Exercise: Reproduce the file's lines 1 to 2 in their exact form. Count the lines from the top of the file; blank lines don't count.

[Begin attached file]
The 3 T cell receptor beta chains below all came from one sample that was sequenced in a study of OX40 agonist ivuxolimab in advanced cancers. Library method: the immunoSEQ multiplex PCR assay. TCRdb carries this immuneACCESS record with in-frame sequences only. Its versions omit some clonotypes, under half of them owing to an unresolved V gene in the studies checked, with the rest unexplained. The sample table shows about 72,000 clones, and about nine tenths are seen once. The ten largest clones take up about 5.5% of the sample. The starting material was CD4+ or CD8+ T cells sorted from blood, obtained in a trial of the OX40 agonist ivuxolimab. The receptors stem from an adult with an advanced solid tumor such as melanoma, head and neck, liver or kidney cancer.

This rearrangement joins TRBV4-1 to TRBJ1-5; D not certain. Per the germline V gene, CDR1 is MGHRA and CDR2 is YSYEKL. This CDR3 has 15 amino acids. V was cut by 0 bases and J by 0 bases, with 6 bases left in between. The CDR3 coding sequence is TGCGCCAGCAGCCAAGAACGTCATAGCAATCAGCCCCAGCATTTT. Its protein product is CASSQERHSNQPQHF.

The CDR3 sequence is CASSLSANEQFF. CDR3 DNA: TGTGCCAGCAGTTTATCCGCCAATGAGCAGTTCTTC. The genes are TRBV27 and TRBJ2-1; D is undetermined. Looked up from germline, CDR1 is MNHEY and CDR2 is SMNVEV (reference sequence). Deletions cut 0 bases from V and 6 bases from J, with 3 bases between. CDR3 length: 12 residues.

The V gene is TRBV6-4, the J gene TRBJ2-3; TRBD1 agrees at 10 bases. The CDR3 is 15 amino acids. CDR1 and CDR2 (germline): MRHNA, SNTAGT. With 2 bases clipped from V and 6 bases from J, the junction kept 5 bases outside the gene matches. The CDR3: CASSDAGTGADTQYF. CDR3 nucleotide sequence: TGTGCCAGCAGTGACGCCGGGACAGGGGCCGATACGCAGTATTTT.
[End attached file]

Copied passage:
The 3 T cell receptor beta chains below all came from one sample that was sequenced in a study of OX40 agonist ivuxolimab in advanced cancers. Library method: the immunoSEQ multiplex PCR assay. TCRdb carries this immuneACCESS record with in-frame sequences only. Its versions omit some clonotypes, under half of them owing to an unresolved V gene in the studies checked, with the rest unexplained. The sample table shows about 72,000 clones, and about nine tenths are seen once. The ten largest clones take up about 5.5% of the sample. The starting material was CD4+ or CD8+ T cells sorted from blood, obtained in a trial of the OX40 agonist ivuxolimab. The receptors stem from an adult with an advanced solid tumor such as melanoma, head and neck, liver or kidney cancer.

This rearrangement joins TRBV4-1 to TRBJ1-5; D not certain. Per the germline V gene, CDR1 is MGHRA and CDR2 is YSYEKL. This CDR3 has 15 amino acids. V was cut by 0 bases and J by 0 bases, with 6 bases left in between. The CDR3 coding sequence is TGCGCCAGCAGCCAAGAACGTCATAGCAATCAGCCCCAGCATTTT. Its protein product is CASSQERHSNQPQHF.